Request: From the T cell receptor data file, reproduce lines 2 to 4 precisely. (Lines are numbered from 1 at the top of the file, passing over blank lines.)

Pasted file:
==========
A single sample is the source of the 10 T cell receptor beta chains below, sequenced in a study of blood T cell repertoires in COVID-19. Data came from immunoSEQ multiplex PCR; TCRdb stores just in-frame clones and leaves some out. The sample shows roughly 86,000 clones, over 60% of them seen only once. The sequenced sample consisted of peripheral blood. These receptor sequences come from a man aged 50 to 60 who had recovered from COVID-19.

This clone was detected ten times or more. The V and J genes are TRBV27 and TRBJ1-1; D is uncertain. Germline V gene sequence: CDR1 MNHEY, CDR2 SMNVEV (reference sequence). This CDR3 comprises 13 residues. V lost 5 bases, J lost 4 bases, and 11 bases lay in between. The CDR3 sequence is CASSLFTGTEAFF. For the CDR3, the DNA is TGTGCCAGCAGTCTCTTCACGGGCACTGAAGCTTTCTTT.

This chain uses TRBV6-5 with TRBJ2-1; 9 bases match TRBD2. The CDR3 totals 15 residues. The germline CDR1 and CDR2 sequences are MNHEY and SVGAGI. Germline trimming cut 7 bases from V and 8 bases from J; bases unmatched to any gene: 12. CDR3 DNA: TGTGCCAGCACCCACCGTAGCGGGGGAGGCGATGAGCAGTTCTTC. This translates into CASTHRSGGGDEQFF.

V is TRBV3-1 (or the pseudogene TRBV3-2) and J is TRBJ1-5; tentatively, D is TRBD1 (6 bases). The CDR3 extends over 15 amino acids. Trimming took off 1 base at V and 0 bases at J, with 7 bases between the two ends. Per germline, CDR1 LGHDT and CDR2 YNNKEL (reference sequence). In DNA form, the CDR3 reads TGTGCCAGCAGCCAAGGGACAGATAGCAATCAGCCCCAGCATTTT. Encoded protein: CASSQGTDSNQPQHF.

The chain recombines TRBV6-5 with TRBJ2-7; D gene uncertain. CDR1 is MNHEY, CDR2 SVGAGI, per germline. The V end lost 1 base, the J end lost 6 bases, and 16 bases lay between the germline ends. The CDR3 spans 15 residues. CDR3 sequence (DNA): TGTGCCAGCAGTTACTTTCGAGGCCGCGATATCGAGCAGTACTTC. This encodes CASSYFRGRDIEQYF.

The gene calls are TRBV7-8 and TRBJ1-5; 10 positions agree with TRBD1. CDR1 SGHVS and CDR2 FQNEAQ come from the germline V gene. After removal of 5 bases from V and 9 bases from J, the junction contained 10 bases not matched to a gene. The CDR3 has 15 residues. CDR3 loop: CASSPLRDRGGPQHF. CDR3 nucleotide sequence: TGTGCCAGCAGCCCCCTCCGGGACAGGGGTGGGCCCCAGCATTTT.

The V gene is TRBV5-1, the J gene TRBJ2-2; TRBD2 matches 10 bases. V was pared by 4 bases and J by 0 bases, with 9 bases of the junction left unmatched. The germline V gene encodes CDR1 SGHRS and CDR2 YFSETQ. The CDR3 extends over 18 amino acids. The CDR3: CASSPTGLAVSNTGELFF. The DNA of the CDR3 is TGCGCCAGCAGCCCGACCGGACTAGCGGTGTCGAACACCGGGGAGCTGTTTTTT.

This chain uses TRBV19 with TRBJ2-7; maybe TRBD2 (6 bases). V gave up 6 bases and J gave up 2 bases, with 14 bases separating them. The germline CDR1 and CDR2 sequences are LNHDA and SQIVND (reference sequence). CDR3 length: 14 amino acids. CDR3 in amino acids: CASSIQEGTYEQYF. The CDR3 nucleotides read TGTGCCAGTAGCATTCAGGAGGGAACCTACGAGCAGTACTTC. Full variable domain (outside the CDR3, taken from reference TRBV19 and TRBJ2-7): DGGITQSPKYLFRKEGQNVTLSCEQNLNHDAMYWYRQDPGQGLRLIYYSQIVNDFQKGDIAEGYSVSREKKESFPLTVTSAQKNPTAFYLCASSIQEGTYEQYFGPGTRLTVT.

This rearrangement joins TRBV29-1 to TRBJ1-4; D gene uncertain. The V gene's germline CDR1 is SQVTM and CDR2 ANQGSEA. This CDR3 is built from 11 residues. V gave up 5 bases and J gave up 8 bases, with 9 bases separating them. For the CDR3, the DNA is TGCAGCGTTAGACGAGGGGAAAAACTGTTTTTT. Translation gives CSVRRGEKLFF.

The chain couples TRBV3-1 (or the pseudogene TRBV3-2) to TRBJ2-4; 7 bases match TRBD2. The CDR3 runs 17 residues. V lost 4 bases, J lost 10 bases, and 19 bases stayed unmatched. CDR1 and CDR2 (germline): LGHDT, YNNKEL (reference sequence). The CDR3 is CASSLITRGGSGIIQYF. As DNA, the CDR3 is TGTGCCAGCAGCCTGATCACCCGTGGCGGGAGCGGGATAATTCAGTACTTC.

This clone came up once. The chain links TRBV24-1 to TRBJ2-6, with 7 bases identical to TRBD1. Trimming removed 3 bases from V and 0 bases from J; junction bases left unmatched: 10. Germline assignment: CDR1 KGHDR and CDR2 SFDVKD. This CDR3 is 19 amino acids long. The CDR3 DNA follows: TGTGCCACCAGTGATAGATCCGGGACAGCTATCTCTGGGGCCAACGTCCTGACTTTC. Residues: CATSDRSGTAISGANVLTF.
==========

This clone was detected ten times or more. The V and J genes are TRBV27 and TRBJ1-1; D is uncertain. Germline V gene sequence: CDR1 MNHEY, CDR2 SMNVEV (reference sequence). This CDR3 comprises 13 residues. V lost 5 bases, J lost 4 bases, and 11 bases lay in between. The CDR3 sequence is CASSLFTGTEAFF. For the CDR3, the DNA is TGTGCCAGCAGTCTCTTCACGGGCACTGAAGCTTTCTTT.

This chain uses TRBV6-5 with TRBJ2-1; 9 bases match TRBD2. The CDR3 totals 15 residues. The germline CDR1 and CDR2 sequences are MNHEY and SVGAGI. Germline trimming cut 7 bases from V and 8 bases from J; bases unmatched to any gene: 12. CDR3 DNA: TGTGCCAGCACCCACCGTAGCGGGGGAGGCGATGAGCAGTTCTTC. This translates into CASTHRSGGGDEQFF.

V is TRBV3-1 (or the pseudogene TRBV3-2) and J is TRBJ1-5; tentatively, D is TRBD1 (6 bases). The CDR3 extends over 15 amino acids. Trimming took off 1 base at V and 0 bases at J, with 7 bases between the two ends. Per germline, CDR1 LGHDT and CDR2 YNNKEL (reference sequence). In DNA form, the CDR3 reads TGTGCCAGCAGCCAAGGGACAGATAGCAATCAGCCCCAGCATTTT. Encoded protein: CASSQGTDSNQPQHF.